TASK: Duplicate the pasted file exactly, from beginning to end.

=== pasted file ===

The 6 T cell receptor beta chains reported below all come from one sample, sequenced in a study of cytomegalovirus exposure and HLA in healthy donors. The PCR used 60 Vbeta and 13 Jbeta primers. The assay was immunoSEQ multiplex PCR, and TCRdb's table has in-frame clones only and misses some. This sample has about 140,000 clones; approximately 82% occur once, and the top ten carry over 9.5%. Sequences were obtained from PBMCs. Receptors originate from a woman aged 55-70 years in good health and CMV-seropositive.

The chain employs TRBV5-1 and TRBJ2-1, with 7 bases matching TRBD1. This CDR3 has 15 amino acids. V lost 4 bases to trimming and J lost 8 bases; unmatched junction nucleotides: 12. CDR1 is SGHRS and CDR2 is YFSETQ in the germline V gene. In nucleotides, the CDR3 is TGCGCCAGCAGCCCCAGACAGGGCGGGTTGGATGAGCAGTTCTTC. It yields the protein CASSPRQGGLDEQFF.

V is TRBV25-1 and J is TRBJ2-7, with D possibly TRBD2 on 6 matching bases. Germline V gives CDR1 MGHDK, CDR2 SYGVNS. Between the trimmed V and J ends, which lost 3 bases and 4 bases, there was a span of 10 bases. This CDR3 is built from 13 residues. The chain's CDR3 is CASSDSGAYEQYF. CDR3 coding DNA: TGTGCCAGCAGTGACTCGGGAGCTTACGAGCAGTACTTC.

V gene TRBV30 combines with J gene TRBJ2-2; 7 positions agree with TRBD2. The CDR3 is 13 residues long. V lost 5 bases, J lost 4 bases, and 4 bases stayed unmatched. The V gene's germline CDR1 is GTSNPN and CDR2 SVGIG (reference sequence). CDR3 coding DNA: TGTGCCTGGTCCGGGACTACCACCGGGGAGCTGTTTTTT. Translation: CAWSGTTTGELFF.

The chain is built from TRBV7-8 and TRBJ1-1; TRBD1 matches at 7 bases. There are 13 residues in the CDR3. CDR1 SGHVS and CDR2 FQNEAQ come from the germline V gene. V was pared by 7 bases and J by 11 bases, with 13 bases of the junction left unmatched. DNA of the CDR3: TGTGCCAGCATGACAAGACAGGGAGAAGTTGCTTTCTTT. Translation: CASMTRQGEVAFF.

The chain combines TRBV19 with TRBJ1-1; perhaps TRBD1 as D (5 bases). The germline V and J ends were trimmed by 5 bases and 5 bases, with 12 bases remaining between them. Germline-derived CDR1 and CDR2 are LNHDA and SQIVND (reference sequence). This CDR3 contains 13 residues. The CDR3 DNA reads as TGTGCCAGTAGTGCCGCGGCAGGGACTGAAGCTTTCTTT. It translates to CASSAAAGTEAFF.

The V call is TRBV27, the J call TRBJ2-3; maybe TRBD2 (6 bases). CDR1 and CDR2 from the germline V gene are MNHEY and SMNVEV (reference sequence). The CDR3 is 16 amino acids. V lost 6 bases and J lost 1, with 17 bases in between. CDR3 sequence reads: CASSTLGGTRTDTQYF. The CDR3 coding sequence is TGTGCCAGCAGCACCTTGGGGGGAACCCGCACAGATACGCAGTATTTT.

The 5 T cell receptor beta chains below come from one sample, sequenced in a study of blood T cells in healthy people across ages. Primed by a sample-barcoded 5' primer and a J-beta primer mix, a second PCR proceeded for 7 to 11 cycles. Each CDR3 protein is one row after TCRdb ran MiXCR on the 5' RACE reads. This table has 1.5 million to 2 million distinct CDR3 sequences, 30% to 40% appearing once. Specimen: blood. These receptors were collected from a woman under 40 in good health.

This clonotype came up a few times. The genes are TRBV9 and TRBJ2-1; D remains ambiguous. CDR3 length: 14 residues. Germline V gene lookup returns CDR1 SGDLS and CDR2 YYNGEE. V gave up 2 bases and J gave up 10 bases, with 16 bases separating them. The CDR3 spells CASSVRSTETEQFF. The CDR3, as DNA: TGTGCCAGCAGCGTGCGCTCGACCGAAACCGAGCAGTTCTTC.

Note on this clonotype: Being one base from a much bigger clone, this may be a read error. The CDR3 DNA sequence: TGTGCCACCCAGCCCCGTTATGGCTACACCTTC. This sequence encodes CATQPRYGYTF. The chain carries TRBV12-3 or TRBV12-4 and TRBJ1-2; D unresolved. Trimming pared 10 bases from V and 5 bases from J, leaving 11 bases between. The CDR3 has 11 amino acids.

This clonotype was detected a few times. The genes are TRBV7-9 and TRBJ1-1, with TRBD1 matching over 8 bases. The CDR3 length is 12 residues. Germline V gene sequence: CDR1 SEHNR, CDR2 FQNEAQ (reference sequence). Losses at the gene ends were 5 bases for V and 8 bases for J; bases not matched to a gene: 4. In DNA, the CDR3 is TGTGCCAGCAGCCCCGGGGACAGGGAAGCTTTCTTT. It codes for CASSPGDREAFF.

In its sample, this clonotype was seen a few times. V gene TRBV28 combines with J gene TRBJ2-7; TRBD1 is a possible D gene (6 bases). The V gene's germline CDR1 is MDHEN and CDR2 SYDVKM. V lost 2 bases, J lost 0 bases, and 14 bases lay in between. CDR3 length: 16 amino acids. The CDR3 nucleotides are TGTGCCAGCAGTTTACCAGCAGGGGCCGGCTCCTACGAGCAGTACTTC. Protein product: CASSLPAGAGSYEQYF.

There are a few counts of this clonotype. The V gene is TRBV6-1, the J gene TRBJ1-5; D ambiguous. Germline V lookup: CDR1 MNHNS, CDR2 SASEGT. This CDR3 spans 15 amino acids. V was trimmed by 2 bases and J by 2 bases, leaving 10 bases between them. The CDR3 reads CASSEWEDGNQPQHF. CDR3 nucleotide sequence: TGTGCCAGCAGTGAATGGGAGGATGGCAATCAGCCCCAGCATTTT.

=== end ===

The 6 T cell receptor beta chains reported below all come from one sample, sequenced in a study of cytomegalovirus exposure and HLA in healthy donors. The PCR used 60 Vbeta and 13 Jbeta primers. The assay was immunoSEQ multiplex PCR, and TCRdb's table has in-frame clones only and misses some. This sample has about 140,000 clones; approximately 82% occur once, and the top ten carry over 9.5%. Sequences were obtained from PBMCs. Receptors originate from a woman aged 55-70 years in good health and CMV-seropositive.

The chain employs TRBV5-1 and TRBJ2-1, with 7 bases matching TRBD1. This CDR3 has 15 amino acids. V lost 4 bases to trimming and J lost 8 bases; unmatched junction nucleotides: 12. CDR1 is SGHRS and CDR2 is YFSETQ in the germline V gene. In nucleotides, the CDR3 is TGCGCCAGCAGCCCCAGACAGGGCGGGTTGGATGAGCAGTTCTTC. It yields the protein CASSPRQGGLDEQFF.

V is TRBV25-1 and J is TRBJ2-7, with D possibly TRBD2 on 6 matching bases. Germline V gives CDR1 MGHDK, CDR2 SYGVNS. Between the trimmed V and J ends, which lost 3 bases and 4 bases, there was a span of 10 bases. This CDR3 is built from 13 residues. The chain's CDR3 is CASSDSGAYEQYF. CDR3 coding DNA: TGTGCCAGCAGTGACTCGGGAGCTTACGAGCAGTACTTC.

V gene TRBV30 combines with J gene TRBJ2-2; 7 positions agree with TRBD2. The CDR3 is 13 residues long. V lost 5 bases, J lost 4 bases, and 4 bases stayed unmatched. The V gene's germline CDR1 is GTSNPN and CDR2 SVGIG (reference sequence). CDR3 coding DNA: TGTGCCTGGTCCGGGACTACCACCGGGGAGCTGTTTTTT. Translation: CAWSGTTTGELFF.

The chain is built from TRBV7-8 and TRBJ1-1; TRBD1 matches at 7 bases. There are 13 residues in the CDR3. CDR1 SGHVS and CDR2 FQNEAQ come from the germline V gene. V was pared by 7 bases and J by 11 bases, with 13 bases of the junction left unmatched. DNA of the CDR3: TGTGCCAGCATGACAAGACAGGGAGAAGTTGCTTTCTTT. Translation: CASMTRQGEVAFF.

The chain combines TRBV19 with TRBJ1-1; perhaps TRBD1 as D (5 bases). The germline V and J ends were trimmed by 5 bases and 5 bases, with 12 bases remaining between them. Germline-derived CDR1 and CDR2 are LNHDA and SQIVND (reference sequence). This CDR3 contains 13 residues. The CDR3 DNA reads as TGTGCCAGTAGTGCCGCGGCAGGGACTGAAGCTTTCTTT. It translates to CASSAAAGTEAFF.

The V call is TRBV27, the J call TRBJ2-3; maybe TRBD2 (6 bases). CDR1 and CDR2 from the germline V gene are MNHEY and SMNVEV (reference sequence). The CDR3 is 16 amino acids. V lost 6 bases and J lost 1, with 17 bases in between. CDR3 sequence reads: CASSTLGGTRTDTQYF. The CDR3 coding sequence is TGTGCCAGCAGCACCTTGGGGGGAACCCGCACAGATACGCAGTATTTT.

The 5 T cell receptor beta chains below come from one sample, sequenced in a study of blood T cells in healthy people across ages. Primed by a sample-barcoded 5' primer and a J-beta primer mix, a second PCR proceeded for 7 to 11 cycles. Each CDR3 protein is one row after TCRdb ran MiXCR on the 5' RACE reads. This table has 1.5 million to 2 million distinct CDR3 sequences, 30% to 40% appearing once. Specimen: blood. These receptors were collected from a woman under 40 in good health.

This clonotype came up a few times. The genes are TRBV9 and TRBJ2-1; D remains ambiguous. CDR3 length: 14 residues. Germline V gene lookup returns CDR1 SGDLS and CDR2 YYNGEE. V gave up 2 bases and J gave up 10 bases, with 16 bases separating them. The CDR3 spells CASSVRSTETEQFF. The CDR3, as DNA: TGTGCCAGCAGCGTGCGCTCGACCGAAACCGAGCAGTTCTTC.

Note on this clonotype: Being one base from a much bigger clone, this may be a read error. The CDR3 DNA sequence: TGTGCCACCCAGCCCCGTTATGGCTACACCTTC. This sequence encodes CATQPRYGYTF. The chain carries TRBV12-3 or TRBV12-4 and TRBJ1-2; D unresolved. Trimming pared 10 bases from V and 5 bases from J, leaving 11 bases between. The CDR3 has 11 amino acids.

This clonotype was detected a few times. The genes are TRBV7-9 and TRBJ1-1, with TRBD1 matching over 8 bases. The CDR3 length is 12 residues. Germline V gene sequence: CDR1 SEHNR, CDR2 FQNEAQ (reference sequence). Losses at the gene ends were 5 bases for V and 8 bases for J; bases not matched to a gene: 4. In DNA, the CDR3 is TGTGCCAGCAGCCCCGGGGACAGGGAAGCTTTCTTT. It codes for CASSPGDREAFF.

In its sample, this clonotype was seen a few times. V gene TRBV28 combines with J gene TRBJ2-7; TRBD1 is a possible D gene (6 bases). The V gene's germline CDR1 is MDHEN and CDR2 SYDVKM. V lost 2 bases, J lost 0 bases, and 14 bases lay in between. CDR3 length: 16 amino acids. The CDR3 nucleotides are TGTGCCAGCAGTTTACCAGCAGGGGCCGGCTCCTACGAGCAGTACTTC. Protein product: CASSLPAGAGSYEQYF.

There are a few counts of this clonotype. The V gene is TRBV6-1, the J gene TRBJ1-5; D ambiguous. Germline V lookup: CDR1 MNHNS, CDR2 SASEGT. This CDR3 spans 15 amino acids. V was trimmed by 2 bases and J by 2 bases, leaving 10 bases between them. The CDR3 reads CASSEWEDGNQPQHF. CDR3 nucleotide sequence: TGTGCCAGCAGTGAATGGGAGGATGGCAATCAGCCCCAGCATTTT.